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Cuban team fall short in Caribbean Series opener

Cuban team fall short in Caribbean Series opener

Posted by Shanelle Weir on February 03, 2015

The prestige of Cuban baseball, earned through decades of dominating international amateur tournaments, has received a boost from the stellar major league performances of defectors such as Jose Abreu, Aroldis Chapman, Yasiel Puig and Yoenis Cespedes.

However, those defections and many others have diminished the quality of play in the island's top league and taken some of the luster off the national team.

A disappointing performance in the 2013 World Baseball Classic, where Cuba failed to make it out of the first round, and last year's embarrassing 1-3 record in a long-awaited return to the Caribbean Series have further brought the Cubans' reputation into question.

Chagrined by seeing league champion Villa Clara bounced out early in last year's Caribbean Series – a tournament pitting the winners of winter leagues in the Dominican Republic, Venezuela, Puerto Rico and Mexico – Cuban officials redoubled their efforts to bolster the team.

The club representing the Communist country at this year's competition resembles the national squad that swept through the Central American and Caribbean Games last November, with longtime stars Yulieski Gourriel, Frederich Cepeda and Alfredo Despaigne among the 16 "reinforcements'' – twice as many as last year – that have fortified Serie Nacional reigning champ Pinar del Rio.

The improvement was not evident right away, as Cuba took a 2-1 loss Monday in the tournament opener against Mexico, the two-time defending champion. Venezuela beat Puerto Rico 5-2 in the nightcap.

Anthony Vasquez, a 28-year-old left-hander who spent most of last season with Class AA Bowie (Md.) in the Baltimore Orioles organization, combined with three relievers to limit the Cubans to six singles. Gourriel, Cepeda and Despaigne went a combined 1-for-10.

"Baseball is unpredictable,'' manager Alfonso Urquiola said. "When you look at our roster, we're an offensive team. But things don't always go the way you want them to. Obviously we expect more from our team.''

So do the folks back home, where the decision to field a team that resembles Pinar del Rio in uniform only – a mere three of its players started Monday – has generated considerable debate. By comparison, the Venezuelan representative – Caribes de Anzoategui – has just three reinforcements, or players borrowed from another team to strengthen the league winner.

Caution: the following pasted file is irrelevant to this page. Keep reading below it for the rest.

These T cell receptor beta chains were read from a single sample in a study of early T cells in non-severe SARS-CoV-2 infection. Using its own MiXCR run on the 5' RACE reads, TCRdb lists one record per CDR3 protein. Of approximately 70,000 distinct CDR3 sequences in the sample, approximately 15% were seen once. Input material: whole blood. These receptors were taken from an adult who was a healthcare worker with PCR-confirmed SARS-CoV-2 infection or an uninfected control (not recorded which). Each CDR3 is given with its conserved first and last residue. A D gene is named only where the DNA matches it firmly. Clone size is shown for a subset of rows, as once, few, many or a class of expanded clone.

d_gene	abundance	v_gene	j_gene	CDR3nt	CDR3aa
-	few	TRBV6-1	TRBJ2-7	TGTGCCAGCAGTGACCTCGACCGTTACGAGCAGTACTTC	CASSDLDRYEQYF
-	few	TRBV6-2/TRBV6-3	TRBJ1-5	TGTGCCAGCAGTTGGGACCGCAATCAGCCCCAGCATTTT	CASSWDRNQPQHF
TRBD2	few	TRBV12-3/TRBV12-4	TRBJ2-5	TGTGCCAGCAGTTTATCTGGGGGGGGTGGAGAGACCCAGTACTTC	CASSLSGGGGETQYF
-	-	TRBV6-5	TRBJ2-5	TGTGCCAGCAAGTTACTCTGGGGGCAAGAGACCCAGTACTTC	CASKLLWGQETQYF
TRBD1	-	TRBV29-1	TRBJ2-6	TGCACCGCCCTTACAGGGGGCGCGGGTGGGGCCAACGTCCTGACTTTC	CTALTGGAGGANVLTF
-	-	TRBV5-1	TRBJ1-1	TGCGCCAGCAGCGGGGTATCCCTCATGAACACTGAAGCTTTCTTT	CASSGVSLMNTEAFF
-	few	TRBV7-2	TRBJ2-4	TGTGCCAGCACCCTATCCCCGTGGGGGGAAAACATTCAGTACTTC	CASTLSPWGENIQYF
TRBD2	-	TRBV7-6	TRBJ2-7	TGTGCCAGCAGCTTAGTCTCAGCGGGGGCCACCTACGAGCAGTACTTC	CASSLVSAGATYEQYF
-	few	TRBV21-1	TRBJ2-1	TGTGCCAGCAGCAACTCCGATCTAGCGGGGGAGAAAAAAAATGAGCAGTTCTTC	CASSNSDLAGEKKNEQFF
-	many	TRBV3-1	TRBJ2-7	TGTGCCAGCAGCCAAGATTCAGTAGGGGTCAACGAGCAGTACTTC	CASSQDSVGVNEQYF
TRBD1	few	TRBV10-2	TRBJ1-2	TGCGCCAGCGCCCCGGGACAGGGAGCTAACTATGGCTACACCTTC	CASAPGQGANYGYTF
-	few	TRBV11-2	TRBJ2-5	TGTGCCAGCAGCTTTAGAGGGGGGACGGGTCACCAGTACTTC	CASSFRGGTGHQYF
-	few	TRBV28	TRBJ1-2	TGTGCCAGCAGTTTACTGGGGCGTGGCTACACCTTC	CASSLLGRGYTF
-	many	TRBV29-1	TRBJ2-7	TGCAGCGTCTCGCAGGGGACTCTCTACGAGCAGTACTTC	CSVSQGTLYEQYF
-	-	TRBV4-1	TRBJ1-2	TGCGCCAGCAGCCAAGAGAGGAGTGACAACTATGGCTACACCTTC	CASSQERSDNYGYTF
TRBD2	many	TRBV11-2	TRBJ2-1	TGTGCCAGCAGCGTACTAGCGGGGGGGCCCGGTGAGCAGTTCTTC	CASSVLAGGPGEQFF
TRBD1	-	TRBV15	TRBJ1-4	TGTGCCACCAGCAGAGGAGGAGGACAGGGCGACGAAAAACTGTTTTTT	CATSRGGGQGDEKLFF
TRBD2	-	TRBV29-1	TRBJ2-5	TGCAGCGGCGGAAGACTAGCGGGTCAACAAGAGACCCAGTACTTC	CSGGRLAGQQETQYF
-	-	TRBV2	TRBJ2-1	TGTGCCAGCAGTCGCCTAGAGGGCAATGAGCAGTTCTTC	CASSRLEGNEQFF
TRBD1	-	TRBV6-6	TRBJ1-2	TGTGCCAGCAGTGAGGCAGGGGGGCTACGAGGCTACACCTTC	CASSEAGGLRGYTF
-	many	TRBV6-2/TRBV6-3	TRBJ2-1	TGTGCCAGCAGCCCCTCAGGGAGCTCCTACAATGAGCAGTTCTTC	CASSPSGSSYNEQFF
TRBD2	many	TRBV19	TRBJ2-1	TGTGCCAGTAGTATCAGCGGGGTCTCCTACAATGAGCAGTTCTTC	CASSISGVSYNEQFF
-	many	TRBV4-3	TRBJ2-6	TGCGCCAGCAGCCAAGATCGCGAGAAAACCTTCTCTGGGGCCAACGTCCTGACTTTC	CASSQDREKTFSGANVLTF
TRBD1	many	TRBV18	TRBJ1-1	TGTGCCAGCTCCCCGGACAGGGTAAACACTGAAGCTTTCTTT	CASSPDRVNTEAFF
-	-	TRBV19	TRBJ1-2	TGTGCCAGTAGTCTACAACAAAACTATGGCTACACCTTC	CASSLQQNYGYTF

Baseball success on the international stage is a major source of pride in Cuba, where fans follow the exploits of defectors in the big leagues even when the government brands them as traitors. Their achievements – five natives of Cuba played in last July's All-Star Game – has emboldened more of their former teammates and opponents to leave the island in pursuit of riches and a new life.

Nonetheless, a scout for a major league team who has long followed Cuban baseball believes there is still plenty of talent left. He points to Gourriel as a player who would make an impact in the majors right now, and accomplished hitters like Cepeda and Despaigne as possible big-league DHs. Gourriel's brother, infielder Lourdes Gourriel, is among a group of youngsters who would be high-level major-league prospects, among them pitchers Hector Mendoza and Norge Luis Ruiz.

But this is not the Central American Games.

"Here they're playing against some guys who have been in the major leagues,'' said the scout, who spoke on condition of anonymity for competitive reasons. "It's not that easy. But the talent is there.''

The Cubans pride themselves on playing fundamental baseball, and yet a lapse in judgment helped turn Monday's game in favor of Mexico's entry, the Tomateros de Culiacan, which only managed three hits.

Cuba led 1-0 in the sixth when, with one out and a runner on second, starting pitcher Freddy Asiel Alvarez fielded a grounder and threw late to third rather than taking the sure out at first. Joey Meneses drove in the tying run on a fielder's choice, and Mexico scratched out the go-ahead score on pinch-hitter Walter Ibarra's single in the seventh.

The loss put Cuba in the position of having to recover the next two days when facing the Dominican Republic, a traditional power, and host country Puerto Rico.

Then again, Mexico manager Benji Gil pointed out that Cuba was not the only country with a stacked team.

"All the teams that are here are the champions of our respective leagues, so we're all loaded,'' Gil said. "They have players who are stars at the international level. We have stars who are fighting to get to the major leagues, and some who are already there. Nobody's here on vacation. We're all here trying to win the tournament.''

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